When you are driving on an Interstate highway, the speed limit is typically between 55 and 75 miles per hour, depending on the location. At these speeds, you have a velocity of between 80 and 110 feet per second. This means than an object a football field's distance away from you will be on your car in 3 seconds or less.
For a man driving back in June on I-26 in Tennessee such an equation turned into a catastrophic car accident when his SUV struck a cow that had wandered on to the interstate. It was at night and the cow was black, so his reaction time was probably very limited.
According to the Johnson City police, he appears to have hit his brakes and attempted to swerve and avoid the crash at the last moment, but his actions were too late and he struck the cow.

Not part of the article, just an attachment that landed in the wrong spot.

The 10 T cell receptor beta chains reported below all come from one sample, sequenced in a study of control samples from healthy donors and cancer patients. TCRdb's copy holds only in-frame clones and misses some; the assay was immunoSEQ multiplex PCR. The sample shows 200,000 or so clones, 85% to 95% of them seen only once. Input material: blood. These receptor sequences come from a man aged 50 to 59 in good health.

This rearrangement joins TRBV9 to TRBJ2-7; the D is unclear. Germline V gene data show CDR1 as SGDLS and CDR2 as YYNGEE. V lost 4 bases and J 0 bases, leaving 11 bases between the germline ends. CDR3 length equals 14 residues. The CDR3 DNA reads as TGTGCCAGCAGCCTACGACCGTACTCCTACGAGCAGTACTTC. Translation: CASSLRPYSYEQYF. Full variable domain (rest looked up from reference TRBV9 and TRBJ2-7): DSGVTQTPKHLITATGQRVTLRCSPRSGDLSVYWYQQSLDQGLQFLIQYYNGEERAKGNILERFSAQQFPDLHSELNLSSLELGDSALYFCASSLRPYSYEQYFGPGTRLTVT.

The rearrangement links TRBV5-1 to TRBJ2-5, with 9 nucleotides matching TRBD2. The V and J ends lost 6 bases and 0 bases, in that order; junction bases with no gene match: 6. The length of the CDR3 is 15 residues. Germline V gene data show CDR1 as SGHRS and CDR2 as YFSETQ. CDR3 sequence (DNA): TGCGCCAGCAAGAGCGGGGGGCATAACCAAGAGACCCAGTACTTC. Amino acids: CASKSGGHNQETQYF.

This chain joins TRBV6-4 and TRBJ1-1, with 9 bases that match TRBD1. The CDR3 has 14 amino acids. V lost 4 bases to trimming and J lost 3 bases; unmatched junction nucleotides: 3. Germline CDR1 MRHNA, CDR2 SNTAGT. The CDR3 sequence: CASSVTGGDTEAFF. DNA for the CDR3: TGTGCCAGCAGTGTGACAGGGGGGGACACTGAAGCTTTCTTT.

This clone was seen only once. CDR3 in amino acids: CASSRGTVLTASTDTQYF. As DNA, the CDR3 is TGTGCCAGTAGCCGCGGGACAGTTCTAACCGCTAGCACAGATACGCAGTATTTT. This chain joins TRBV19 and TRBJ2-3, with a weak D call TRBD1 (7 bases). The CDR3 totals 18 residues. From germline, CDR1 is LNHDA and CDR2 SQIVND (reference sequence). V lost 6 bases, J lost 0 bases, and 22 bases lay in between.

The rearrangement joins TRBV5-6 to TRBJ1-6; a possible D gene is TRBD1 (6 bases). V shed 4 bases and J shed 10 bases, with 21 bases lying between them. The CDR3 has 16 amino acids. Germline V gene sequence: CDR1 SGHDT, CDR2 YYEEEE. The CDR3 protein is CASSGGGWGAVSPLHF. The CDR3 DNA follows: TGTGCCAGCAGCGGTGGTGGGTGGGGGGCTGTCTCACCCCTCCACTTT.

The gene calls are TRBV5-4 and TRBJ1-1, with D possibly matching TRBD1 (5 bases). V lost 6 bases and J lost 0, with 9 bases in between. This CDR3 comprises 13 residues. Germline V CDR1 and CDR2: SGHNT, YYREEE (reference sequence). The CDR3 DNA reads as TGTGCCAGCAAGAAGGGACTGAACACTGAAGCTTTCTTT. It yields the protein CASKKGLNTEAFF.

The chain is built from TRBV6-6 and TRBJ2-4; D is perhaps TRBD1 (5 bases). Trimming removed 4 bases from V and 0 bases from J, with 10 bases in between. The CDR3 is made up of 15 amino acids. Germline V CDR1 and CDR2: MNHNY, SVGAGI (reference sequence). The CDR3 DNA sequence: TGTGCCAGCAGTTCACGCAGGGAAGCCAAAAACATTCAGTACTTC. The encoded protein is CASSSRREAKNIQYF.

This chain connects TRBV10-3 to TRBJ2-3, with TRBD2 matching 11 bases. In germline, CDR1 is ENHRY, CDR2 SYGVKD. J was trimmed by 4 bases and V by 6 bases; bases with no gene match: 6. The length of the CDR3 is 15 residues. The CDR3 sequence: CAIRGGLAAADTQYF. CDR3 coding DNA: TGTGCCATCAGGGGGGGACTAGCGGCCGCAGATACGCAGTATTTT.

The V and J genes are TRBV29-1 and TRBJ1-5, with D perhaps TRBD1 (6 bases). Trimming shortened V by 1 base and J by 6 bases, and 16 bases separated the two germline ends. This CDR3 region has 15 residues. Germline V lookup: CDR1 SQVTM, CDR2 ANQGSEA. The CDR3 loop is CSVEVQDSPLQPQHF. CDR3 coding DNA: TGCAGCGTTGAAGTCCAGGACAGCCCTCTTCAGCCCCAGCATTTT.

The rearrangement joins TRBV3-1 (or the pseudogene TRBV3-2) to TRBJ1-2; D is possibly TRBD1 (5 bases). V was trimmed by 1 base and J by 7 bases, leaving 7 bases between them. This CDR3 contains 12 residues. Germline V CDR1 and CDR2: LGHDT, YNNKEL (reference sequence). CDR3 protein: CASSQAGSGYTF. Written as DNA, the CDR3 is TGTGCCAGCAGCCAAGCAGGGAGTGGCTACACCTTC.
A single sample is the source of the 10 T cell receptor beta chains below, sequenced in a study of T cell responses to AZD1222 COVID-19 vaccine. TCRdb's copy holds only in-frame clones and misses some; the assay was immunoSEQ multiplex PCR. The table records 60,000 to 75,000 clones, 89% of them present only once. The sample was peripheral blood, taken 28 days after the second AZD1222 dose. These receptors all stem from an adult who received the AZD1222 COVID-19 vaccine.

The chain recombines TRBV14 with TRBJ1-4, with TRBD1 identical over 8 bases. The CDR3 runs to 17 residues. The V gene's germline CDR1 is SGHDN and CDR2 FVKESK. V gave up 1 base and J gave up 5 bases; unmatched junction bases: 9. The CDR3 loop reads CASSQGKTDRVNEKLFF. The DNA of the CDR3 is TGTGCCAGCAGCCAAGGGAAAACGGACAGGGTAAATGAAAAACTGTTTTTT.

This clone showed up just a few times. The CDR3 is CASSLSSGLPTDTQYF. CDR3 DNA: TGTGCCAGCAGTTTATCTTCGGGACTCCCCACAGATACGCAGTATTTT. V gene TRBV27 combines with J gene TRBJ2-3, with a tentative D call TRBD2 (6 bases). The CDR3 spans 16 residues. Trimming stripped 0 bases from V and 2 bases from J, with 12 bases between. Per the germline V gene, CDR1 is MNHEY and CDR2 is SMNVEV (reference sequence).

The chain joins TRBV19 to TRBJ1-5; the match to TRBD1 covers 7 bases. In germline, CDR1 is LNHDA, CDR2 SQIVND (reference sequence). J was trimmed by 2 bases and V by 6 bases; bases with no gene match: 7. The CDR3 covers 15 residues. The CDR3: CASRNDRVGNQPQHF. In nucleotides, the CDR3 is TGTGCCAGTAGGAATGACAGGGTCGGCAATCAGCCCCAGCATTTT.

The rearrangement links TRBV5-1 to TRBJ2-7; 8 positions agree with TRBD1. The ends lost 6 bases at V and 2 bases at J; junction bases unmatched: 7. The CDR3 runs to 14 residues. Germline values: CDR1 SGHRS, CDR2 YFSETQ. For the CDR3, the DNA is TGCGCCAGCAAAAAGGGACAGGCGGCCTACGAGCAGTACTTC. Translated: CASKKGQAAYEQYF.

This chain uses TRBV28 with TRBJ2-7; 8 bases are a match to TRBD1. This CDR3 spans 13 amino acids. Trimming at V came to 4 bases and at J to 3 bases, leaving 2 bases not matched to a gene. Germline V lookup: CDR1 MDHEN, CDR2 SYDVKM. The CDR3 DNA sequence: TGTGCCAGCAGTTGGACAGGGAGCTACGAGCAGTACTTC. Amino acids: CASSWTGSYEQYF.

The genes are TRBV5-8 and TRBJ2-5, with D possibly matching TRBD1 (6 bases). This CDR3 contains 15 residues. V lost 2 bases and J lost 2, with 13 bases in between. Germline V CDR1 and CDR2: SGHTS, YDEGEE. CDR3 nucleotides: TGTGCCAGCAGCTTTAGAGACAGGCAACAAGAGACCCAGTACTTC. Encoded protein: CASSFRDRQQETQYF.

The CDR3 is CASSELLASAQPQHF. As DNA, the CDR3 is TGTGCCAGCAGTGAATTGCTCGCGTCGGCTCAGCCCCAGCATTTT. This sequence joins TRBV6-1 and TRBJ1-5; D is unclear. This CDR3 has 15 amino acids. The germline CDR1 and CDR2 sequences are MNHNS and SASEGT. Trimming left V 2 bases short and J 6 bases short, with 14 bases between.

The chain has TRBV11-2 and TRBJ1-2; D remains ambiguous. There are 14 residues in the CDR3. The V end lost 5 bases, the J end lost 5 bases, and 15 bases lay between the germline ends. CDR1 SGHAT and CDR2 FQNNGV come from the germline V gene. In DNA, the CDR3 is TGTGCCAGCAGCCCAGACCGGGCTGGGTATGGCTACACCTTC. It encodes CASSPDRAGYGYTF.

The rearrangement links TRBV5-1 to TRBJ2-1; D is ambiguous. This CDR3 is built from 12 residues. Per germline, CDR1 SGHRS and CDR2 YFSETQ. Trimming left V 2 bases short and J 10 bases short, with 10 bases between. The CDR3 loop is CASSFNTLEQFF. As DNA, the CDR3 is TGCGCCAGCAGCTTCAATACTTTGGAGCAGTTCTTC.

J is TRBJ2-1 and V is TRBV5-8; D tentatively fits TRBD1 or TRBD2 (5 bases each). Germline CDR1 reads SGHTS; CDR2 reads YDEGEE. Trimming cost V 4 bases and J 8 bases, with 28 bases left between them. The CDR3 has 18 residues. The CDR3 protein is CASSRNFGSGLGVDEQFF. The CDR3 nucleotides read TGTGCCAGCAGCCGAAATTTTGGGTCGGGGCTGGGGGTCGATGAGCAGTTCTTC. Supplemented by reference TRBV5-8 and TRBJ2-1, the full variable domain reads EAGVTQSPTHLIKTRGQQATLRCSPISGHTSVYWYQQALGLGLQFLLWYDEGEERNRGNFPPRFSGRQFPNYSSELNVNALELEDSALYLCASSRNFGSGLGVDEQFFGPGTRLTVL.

The impact lifted the cow on to the vehicle and crashed into the windscreen. Photos from the news article show the damage to the vehicle, where the cow crushed roof and killed the driver. The same night, a second car struck another cow. That driver was lucky and survived the crash.
The Tennessee Department of Transportation is responsible for maintaining the fences along interstate highways in the state. They increased their inspections along that section of I-26, looking for gaps in the fence where a cow could get through the fence. A poorly maintained fence could allow livestock on highways with disastrous consequences.
Of course, owners of livestock are required by law to control their animals and maintain adequate fencing. In this case, both car accidents appear to have been caused by cows from the same farm. The news report does not indicate how why the cows may have been loose.
WBTW.com, "Two cow-related crashes, including fatality, connected to one farm," August 5, 2014